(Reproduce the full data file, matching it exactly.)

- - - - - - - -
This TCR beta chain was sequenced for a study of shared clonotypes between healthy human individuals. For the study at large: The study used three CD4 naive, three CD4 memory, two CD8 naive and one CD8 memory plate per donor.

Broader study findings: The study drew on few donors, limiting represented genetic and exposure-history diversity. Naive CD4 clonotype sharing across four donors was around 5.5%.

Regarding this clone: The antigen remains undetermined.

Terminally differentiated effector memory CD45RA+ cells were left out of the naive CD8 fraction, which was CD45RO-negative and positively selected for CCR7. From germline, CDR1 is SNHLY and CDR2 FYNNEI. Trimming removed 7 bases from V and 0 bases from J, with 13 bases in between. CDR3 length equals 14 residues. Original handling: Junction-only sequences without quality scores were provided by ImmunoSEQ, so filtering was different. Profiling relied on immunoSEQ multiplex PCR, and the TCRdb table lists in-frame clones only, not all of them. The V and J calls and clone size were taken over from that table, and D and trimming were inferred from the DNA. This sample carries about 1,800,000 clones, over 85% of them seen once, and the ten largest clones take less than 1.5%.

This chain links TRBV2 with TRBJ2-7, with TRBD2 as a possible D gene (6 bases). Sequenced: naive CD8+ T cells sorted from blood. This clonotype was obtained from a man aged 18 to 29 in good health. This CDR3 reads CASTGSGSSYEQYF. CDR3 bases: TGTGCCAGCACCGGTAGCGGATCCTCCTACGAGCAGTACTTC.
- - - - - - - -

This TCR beta chain was sequenced for a study of shared clonotypes between healthy human individuals. For the study at large: The study used three CD4 naive, three CD4 memory, two CD8 naive and one CD8 memory plate per donor.

Broader study findings: The study drew on few donors, limiting represented genetic and exposure-history diversity. Naive CD4 clonotype sharing across four donors was around 5.5%.

Regarding this clone: The antigen remains undetermined.

Terminally differentiated effector memory CD45RA+ cells were left out of the naive CD8 fraction, which was CD45RO-negative and positively selected for CCR7. From germline, CDR1 is SNHLY and CDR2 FYNNEI. Trimming removed 7 bases from V and 0 bases from J, with 13 bases in between. CDR3 length equals 14 residues. Original handling: Junction-only sequences without quality scores were provided by ImmunoSEQ, so filtering was different. Profiling relied on immunoSEQ multiplex PCR, and the TCRdb table lists in-frame clones only, not all of them. The V and J calls and clone size were taken over from that table, and D and trimming were inferred from the DNA. This sample carries about 1,800,000 clones, over 85% of them seen once, and the ten largest clones take less than 1.5%.

This chain links TRBV2 with TRBJ2-7, with TRBD2 as a possible D gene (6 bases). Sequenced: naive CD8+ T cells sorted from blood. This clonotype was obtained from a man aged 18 to 29 in good health. This CDR3 reads CASTGSGSSYEQYF. CDR3 bases: TGTGCCAGCACCGGTAGCGGATCCTCCTACGAGCAGTACTTC.